Aaron Barlow, an associate professor of English at the New York City College of Technology wrote a piece on the Academe Blog (of which he’s the Executive Editor) which is published by the American Association of University Professors. He states that the Common Core English Language Arts standards are designed for failure.
Strong words and he makes a strong case.
He says the Common Core will make his job as a college English professor harder.
Will the CCSS adequately prepare students to succeed in my Composition and Literature classrooms?
If a student comes into my classroom with curiosity piqued by broad exposure to cultural, historical and scientific information and the ability to sit down and read a book with pleasure for an hour at a time, that student will succeed in my class. That student is primed for the dynamic conversations at the heart of learning—especially in what CCSS, with its stultifying faux precision, calls English Language Arts (ELA).
Mastery of ELA is participatory, a dynamic and not a thing that can be broken down into items on a list. Communication is process and involves a speaker/writer, the vehicle of interaction and an audience. What CCSS will do is remove this dynamic, killing the process through a focus on the vehicle, the “text.” Not only does this not prepare students adequately for college success but it leaves me facing classrooms of students prepared only to be as bored by school now as they were in high school. CCSS, I believe, will make my job harder.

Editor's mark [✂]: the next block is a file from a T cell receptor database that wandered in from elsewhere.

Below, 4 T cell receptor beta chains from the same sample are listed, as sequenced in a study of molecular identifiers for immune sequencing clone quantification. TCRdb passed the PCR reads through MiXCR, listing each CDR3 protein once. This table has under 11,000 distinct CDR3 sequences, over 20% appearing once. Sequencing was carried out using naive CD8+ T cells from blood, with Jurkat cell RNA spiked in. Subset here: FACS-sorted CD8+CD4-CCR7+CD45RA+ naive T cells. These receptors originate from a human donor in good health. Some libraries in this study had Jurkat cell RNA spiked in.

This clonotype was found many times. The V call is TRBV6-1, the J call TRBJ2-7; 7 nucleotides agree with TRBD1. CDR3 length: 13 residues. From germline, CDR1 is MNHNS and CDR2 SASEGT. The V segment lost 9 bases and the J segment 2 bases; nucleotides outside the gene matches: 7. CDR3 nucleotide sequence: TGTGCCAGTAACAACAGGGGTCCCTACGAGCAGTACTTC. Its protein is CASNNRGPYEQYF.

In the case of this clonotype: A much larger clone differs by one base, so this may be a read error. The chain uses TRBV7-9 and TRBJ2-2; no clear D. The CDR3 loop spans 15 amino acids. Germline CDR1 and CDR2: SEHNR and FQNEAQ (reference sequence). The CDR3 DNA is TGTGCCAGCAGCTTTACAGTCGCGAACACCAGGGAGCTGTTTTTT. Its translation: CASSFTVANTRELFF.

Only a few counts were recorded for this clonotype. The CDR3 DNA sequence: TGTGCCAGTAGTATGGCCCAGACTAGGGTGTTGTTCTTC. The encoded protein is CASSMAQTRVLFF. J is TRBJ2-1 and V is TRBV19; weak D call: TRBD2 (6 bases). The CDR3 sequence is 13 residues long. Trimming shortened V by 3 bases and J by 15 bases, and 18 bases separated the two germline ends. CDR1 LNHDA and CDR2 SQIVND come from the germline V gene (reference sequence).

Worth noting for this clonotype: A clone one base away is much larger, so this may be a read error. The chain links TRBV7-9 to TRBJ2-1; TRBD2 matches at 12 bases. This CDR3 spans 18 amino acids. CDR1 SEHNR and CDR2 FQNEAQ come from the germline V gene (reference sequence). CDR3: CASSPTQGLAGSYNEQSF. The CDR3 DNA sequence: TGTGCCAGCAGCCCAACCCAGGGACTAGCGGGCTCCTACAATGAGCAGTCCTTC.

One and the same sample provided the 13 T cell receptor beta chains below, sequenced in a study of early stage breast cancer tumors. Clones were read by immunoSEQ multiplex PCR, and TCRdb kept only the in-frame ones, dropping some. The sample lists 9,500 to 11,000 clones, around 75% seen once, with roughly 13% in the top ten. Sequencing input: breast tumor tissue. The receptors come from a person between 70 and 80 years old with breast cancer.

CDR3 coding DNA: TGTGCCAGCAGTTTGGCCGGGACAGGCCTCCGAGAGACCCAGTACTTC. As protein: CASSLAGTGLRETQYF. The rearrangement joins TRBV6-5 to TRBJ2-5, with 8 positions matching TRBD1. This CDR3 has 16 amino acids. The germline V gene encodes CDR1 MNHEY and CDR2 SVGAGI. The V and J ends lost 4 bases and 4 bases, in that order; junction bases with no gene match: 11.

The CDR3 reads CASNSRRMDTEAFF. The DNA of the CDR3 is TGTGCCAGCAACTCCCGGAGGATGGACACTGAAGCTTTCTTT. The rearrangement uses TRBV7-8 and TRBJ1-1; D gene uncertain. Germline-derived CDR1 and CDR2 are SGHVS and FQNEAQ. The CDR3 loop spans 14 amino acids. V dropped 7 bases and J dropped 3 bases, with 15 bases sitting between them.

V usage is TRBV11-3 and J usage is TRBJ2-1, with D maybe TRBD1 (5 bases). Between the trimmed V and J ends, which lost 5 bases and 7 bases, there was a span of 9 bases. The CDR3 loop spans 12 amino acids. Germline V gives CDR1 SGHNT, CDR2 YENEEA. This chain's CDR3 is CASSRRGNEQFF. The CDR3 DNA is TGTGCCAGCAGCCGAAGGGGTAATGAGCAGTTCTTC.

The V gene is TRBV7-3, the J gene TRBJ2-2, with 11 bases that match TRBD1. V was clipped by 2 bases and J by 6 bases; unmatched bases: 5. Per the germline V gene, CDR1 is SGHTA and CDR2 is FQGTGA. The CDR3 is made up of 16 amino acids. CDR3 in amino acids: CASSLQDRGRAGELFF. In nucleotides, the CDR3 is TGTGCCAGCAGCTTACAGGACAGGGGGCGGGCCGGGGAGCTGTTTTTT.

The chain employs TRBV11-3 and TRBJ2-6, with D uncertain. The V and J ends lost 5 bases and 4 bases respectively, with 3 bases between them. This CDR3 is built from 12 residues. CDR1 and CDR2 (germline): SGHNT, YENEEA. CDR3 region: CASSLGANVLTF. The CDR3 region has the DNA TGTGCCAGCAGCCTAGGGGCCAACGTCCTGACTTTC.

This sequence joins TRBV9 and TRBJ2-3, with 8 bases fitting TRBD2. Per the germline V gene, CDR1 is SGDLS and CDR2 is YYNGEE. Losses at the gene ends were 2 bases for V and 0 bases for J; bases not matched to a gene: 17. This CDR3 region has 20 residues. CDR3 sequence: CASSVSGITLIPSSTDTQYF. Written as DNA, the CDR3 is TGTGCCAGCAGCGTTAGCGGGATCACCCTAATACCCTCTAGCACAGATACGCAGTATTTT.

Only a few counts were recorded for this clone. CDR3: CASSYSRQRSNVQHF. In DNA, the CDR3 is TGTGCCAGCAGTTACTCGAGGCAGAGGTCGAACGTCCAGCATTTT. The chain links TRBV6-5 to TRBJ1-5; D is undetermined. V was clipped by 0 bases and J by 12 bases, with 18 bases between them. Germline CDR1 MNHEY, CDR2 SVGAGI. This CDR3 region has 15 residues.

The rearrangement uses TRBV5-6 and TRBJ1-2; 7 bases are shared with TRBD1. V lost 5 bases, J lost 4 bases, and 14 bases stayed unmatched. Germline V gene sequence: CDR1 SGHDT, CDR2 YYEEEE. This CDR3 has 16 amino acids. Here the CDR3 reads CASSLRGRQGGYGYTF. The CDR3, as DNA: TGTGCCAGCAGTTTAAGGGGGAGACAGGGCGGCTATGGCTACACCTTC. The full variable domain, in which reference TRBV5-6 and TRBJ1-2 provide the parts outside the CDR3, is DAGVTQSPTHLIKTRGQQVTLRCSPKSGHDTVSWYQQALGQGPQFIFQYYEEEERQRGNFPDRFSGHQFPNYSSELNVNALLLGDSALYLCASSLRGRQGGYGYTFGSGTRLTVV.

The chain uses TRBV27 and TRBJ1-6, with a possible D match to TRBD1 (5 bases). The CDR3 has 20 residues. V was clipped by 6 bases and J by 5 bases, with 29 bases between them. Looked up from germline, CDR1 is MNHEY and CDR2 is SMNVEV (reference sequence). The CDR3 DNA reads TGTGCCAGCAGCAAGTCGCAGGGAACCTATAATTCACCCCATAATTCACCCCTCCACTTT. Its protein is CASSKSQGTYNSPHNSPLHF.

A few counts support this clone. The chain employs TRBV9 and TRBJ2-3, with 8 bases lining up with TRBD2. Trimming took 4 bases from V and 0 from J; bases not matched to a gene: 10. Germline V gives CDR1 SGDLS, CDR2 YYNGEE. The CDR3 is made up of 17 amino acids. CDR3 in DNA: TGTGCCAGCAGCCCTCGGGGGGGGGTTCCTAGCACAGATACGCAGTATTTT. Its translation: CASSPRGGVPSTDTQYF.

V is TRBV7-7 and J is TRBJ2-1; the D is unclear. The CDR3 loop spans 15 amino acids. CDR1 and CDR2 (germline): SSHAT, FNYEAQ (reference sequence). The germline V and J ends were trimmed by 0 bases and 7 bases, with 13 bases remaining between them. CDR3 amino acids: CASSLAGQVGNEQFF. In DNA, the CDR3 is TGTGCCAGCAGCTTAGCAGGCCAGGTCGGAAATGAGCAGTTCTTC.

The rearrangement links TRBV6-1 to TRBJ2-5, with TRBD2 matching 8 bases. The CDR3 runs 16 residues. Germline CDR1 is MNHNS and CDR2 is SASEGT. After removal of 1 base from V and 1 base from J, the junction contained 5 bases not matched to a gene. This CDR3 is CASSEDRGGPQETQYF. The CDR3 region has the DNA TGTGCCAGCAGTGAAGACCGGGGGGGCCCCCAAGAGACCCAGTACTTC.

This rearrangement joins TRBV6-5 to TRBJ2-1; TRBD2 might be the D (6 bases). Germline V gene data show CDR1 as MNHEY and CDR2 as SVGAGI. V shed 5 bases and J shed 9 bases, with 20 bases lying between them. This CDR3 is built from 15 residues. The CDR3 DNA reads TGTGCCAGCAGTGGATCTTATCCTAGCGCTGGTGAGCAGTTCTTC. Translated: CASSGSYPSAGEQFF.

He gives a rundown of the Common Core’s ELA “anchor standards” and writes:
I really doubt that these were identified and crafted by contemporary scholars in Literature or Composition/Rhetoric. That is, by the professors who will actually be experiencing the “college readiness” of incoming students. Instead, they reflect the attitudes of what are known as the New Critics of the 1940s and 1950s, a group of text-centric scholars whose influence extended through the “theory” movements of the 1980s but who, today, are not a central factor in how we approach either reading or writing in college. Their “close reading” is certainly a skill we teach and use, but it does not frame the activities of our courses—as it does the ELA “Anchors” above.
“Close reading,” also, is not a gateway skill. Not only do incoming college students not need it, but it does not serve to spark interest in the texts under consideration. That has to come first: students need to want to read before they can engage in the rather precise and difficult exercise of “close reading.”